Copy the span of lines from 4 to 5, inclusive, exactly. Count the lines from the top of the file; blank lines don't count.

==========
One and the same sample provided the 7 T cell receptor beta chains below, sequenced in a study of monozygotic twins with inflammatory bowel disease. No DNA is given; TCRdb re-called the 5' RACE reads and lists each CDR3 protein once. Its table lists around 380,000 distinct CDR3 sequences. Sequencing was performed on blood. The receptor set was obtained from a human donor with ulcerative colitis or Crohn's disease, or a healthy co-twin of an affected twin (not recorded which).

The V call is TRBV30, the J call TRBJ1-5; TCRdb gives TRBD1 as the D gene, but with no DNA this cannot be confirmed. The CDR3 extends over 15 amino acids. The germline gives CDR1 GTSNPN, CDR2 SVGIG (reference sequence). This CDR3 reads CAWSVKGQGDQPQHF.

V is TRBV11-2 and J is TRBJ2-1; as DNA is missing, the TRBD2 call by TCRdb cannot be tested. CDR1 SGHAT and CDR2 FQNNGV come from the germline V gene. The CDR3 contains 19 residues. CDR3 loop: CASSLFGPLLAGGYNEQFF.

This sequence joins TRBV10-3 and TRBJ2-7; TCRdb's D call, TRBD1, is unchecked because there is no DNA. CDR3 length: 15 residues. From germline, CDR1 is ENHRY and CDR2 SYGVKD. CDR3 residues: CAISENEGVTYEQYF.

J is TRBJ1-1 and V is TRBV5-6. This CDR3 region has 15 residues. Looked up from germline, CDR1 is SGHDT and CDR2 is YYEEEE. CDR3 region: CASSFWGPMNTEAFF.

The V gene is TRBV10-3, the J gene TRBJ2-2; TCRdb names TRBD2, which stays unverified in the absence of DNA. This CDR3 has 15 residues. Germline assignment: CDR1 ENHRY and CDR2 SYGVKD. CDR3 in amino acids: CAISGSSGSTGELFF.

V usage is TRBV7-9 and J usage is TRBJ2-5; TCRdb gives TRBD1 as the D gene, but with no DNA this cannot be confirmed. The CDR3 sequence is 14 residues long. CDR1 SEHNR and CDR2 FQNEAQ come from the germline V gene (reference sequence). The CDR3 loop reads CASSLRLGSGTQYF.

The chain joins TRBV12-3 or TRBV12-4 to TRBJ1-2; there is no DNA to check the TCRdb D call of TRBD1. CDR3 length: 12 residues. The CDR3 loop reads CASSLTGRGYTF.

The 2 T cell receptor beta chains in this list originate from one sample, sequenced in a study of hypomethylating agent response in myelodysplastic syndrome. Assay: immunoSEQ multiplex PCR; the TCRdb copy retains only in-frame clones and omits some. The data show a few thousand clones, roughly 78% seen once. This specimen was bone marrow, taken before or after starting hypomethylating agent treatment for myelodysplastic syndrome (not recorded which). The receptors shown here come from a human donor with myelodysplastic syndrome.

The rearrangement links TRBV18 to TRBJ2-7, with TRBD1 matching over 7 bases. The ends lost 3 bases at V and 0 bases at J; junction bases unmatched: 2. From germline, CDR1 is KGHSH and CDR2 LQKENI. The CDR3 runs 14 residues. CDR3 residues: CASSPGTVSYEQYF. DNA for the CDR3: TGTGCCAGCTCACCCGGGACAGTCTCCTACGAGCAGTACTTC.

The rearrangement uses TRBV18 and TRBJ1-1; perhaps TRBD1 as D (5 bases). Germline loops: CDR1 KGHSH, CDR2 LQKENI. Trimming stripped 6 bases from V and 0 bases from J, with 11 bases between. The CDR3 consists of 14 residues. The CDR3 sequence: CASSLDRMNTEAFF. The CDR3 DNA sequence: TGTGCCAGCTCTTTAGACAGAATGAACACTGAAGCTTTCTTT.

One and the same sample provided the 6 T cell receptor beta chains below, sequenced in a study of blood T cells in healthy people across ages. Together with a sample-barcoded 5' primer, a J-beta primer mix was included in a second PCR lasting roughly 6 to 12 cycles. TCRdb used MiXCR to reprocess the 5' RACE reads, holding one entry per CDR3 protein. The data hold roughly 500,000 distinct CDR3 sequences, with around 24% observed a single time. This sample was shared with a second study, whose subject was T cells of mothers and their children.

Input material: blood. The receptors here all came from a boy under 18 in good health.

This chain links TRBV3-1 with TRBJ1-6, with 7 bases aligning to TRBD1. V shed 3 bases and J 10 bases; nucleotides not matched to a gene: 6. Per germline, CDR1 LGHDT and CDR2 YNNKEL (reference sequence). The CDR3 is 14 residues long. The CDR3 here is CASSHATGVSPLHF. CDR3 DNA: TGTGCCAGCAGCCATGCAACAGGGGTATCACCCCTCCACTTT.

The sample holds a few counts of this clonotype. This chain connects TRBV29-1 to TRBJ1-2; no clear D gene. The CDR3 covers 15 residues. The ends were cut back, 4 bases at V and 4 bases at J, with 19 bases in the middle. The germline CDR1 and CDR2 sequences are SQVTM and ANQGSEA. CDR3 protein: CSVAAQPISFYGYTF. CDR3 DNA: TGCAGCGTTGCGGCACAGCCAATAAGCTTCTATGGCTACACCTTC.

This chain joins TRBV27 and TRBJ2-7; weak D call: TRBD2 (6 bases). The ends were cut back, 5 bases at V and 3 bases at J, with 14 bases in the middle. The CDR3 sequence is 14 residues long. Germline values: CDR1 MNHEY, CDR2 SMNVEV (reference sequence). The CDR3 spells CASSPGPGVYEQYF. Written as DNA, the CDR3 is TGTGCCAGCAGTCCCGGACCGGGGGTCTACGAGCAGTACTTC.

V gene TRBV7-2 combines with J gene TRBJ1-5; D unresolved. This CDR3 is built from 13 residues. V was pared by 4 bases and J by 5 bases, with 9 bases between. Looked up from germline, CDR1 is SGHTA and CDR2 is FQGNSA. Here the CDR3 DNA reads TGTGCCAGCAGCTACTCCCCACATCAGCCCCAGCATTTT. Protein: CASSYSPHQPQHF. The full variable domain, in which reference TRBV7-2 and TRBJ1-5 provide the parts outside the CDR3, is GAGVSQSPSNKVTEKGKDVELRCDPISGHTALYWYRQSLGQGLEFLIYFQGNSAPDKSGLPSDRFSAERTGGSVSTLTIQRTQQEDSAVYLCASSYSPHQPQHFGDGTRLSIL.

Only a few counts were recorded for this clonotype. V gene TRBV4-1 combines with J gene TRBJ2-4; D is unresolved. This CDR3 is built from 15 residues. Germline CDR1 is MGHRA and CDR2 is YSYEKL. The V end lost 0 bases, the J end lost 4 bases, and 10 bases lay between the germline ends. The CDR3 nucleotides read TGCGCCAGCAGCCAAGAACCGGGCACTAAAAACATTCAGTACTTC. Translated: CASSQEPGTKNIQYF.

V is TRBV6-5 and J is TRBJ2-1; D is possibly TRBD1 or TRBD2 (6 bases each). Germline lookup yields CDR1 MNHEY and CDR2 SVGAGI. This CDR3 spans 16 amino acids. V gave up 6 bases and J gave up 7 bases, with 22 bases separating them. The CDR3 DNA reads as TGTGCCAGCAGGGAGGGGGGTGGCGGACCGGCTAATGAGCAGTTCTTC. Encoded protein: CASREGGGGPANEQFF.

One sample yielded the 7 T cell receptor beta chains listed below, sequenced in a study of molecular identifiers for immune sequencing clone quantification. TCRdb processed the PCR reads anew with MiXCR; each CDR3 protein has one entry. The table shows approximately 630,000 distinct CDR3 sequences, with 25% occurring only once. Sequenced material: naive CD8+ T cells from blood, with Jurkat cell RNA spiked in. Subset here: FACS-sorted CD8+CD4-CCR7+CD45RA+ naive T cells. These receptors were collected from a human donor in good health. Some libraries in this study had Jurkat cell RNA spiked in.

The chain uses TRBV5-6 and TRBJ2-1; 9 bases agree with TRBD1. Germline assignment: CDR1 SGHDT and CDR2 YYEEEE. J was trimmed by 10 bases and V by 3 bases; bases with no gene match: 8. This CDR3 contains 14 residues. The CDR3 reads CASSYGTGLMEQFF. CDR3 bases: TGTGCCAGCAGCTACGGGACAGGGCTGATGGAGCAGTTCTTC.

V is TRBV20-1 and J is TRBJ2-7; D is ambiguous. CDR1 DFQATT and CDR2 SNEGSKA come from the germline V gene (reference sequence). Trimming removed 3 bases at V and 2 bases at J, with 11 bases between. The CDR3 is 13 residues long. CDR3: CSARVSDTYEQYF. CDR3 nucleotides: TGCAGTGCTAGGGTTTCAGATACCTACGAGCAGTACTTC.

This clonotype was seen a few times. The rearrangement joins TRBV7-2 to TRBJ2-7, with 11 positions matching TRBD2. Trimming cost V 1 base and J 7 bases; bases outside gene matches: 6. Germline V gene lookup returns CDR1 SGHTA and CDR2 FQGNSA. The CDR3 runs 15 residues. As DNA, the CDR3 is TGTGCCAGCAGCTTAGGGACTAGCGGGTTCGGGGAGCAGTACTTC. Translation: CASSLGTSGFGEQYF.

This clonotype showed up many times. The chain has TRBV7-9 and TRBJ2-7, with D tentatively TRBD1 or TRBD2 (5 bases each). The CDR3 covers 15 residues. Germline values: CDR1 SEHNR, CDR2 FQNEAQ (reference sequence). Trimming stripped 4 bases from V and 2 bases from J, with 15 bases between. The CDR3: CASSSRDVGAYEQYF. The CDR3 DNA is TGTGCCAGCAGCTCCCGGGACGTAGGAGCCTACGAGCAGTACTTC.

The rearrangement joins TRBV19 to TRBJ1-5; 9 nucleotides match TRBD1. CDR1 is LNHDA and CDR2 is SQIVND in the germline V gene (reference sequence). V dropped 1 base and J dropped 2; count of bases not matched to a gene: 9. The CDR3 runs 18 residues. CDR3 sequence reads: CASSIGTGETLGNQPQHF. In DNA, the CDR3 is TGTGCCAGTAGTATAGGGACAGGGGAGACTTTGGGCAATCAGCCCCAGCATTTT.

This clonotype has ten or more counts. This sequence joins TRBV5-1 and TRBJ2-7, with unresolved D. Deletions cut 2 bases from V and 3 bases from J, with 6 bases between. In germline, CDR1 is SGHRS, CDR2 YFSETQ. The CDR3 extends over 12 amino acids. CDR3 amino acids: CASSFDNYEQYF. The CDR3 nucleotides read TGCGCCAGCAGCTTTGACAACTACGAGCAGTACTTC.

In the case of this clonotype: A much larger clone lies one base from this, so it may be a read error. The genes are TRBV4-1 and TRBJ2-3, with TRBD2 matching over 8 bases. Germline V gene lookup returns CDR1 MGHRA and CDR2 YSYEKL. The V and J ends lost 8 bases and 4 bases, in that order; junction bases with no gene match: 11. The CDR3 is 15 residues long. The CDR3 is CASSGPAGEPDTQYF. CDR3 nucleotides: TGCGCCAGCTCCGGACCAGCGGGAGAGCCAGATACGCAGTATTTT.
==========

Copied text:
This sequence joins TRBV10-3 and TRBJ2-7; TCRdb's D call, TRBD1, is unchecked because there is no DNA. CDR3 length: 15 residues. From germline, CDR1 is ENHRY and CDR2 SYGVKD. CDR3 residues: CAISENEGVTYEQYF.

J is TRBJ1-1 and V is TRBV5-6. This CDR3 region has 15 residues. Looked up from germline, CDR1 is SGHDT and CDR2 is YYEEEE. CDR3 region: CASSFWGPMNTEAFF.